Burglars least likely to be caught as one in four offences reported in Northamptonshire go unsolved

Those who commit burglary and car crimes are the most likely to get away with it, analysis of the 2016 Northamptonshire figures shows.
Those who commit burglary and car crimes are the most likely to get away with it, analysis of the 2016 Northamptonshire figures shows.
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No suspect could be found in a quarter of all crimes reported in Northamptonshire during 2016.

An analysis of all 81,926 offences reported to Northamptonshire Police last year has revealed more than one in four (26 per cent) of investigations ended up with “no suspect” being identified.

Of those figures, more than one in five (22.6 per cent) were burglaries and just over 20 per cent were classed as car crimes.

August saw a spike in burglaries and, as a result, a rise in the number of crimes where no offender was found.

Just over half of all crimes recorded in August which were not classed as anti-social behaviour incidents did not see a culprit identified.

Police and Crime Commissioner for Northamptonshire Stephen Mold admitted more needed to be done to tackle burglary.

He said: “We have 2,000 very talented people looking after 723,000 people [in Northamptonshire], by its very definition we are going to have some crimes we cannot devote as much resource to as we would like.”

But he added that, with dwindling resources, the force has to prioritise certain offences.

He said: “If you were an officer and you had to choose between going to a rape, or a case of child sexual abuse, or a shed burglary, where would you go?”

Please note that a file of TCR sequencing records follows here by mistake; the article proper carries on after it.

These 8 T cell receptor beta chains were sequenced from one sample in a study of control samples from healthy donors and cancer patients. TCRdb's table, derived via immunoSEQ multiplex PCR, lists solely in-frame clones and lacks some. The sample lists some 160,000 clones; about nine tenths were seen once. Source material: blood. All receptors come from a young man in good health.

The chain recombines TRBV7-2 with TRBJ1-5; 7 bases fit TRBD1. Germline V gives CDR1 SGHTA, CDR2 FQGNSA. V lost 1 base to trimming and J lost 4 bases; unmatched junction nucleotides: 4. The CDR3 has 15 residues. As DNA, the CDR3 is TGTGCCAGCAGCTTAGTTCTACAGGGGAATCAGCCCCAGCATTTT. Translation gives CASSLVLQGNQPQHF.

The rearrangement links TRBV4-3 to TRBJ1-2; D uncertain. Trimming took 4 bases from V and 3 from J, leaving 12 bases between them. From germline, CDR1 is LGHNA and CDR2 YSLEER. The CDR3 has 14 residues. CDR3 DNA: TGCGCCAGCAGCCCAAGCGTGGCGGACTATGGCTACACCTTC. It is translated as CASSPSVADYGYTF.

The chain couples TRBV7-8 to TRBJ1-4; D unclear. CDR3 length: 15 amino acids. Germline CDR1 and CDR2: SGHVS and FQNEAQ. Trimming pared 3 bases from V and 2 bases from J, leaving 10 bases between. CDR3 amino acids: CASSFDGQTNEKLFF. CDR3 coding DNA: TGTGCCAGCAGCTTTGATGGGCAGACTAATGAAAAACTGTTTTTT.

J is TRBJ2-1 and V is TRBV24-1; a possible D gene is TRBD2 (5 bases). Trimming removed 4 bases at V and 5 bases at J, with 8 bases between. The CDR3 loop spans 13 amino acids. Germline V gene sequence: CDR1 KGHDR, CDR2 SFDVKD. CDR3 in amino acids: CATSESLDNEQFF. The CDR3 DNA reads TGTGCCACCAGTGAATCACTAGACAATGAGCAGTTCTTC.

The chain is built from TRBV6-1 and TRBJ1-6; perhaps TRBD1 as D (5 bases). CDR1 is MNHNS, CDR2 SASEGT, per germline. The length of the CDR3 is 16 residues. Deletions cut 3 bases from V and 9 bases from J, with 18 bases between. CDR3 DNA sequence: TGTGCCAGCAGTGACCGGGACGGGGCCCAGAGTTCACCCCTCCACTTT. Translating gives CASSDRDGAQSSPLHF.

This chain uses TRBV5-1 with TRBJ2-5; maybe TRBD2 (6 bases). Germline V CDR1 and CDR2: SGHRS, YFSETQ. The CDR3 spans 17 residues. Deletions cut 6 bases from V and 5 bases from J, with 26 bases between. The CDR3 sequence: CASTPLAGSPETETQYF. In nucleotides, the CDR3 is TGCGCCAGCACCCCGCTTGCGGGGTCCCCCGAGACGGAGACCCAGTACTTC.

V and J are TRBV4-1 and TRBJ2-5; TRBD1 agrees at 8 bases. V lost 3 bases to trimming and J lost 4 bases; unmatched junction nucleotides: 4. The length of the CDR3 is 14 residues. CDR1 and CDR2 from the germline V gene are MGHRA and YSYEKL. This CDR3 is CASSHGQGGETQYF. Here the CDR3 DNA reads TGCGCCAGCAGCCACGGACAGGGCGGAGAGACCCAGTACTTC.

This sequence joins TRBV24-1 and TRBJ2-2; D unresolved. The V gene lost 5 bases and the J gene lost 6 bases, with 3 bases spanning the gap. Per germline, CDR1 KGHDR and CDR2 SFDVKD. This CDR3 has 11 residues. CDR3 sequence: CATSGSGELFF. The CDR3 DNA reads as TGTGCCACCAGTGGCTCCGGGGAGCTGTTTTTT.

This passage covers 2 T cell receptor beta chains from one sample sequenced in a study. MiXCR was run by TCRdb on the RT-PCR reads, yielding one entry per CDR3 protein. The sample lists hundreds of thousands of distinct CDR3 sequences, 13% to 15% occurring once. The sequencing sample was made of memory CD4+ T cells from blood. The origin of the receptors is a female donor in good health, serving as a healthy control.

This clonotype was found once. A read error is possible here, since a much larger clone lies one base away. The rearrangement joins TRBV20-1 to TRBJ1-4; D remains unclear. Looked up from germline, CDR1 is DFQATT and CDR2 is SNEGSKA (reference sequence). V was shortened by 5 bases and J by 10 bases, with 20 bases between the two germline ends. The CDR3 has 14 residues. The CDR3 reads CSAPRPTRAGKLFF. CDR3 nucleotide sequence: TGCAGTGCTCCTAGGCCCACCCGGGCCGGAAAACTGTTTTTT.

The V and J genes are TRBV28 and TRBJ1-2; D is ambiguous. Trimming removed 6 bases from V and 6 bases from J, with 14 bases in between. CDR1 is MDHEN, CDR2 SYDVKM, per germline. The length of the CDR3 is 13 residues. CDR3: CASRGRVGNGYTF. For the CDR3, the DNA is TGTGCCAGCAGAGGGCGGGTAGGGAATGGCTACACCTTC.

But he admitted there was a great deal of work to do to bring the unsolved crime figures down.

He said: “I agree in many ways we do need to do a better job.”

The figures show sexual and violent crimes make up less than 10 per cent of the offences where no suspect could be found.

However, Mr Mold said that catching burglars will form an important part of his Police and Crime plan for 2017/18, set to be revealed at County Hall today.

Among the 2,000 people consulted in drawing up the plan, several cited burglary as a real worry.

Plans to put 30 more officers on the beat in the county will go some way to bringing that figure down, Mr Mold believes.

He also wants to reduce the amount of time officers spend on back-office tasks and recording crimes, but increase crime prevention advice.

However, he said burglaries were inherently difficult to solve.

A burglar may only end up being charged with “handling stolen goods” as, without witnesses, it is hard to place suspects at the scene.

At County Hall today (Thursday) Mr Mold will call for the force’s council tax precept to be raised by two per cent to increase the force’s spending power.

The increase would come into effect from April.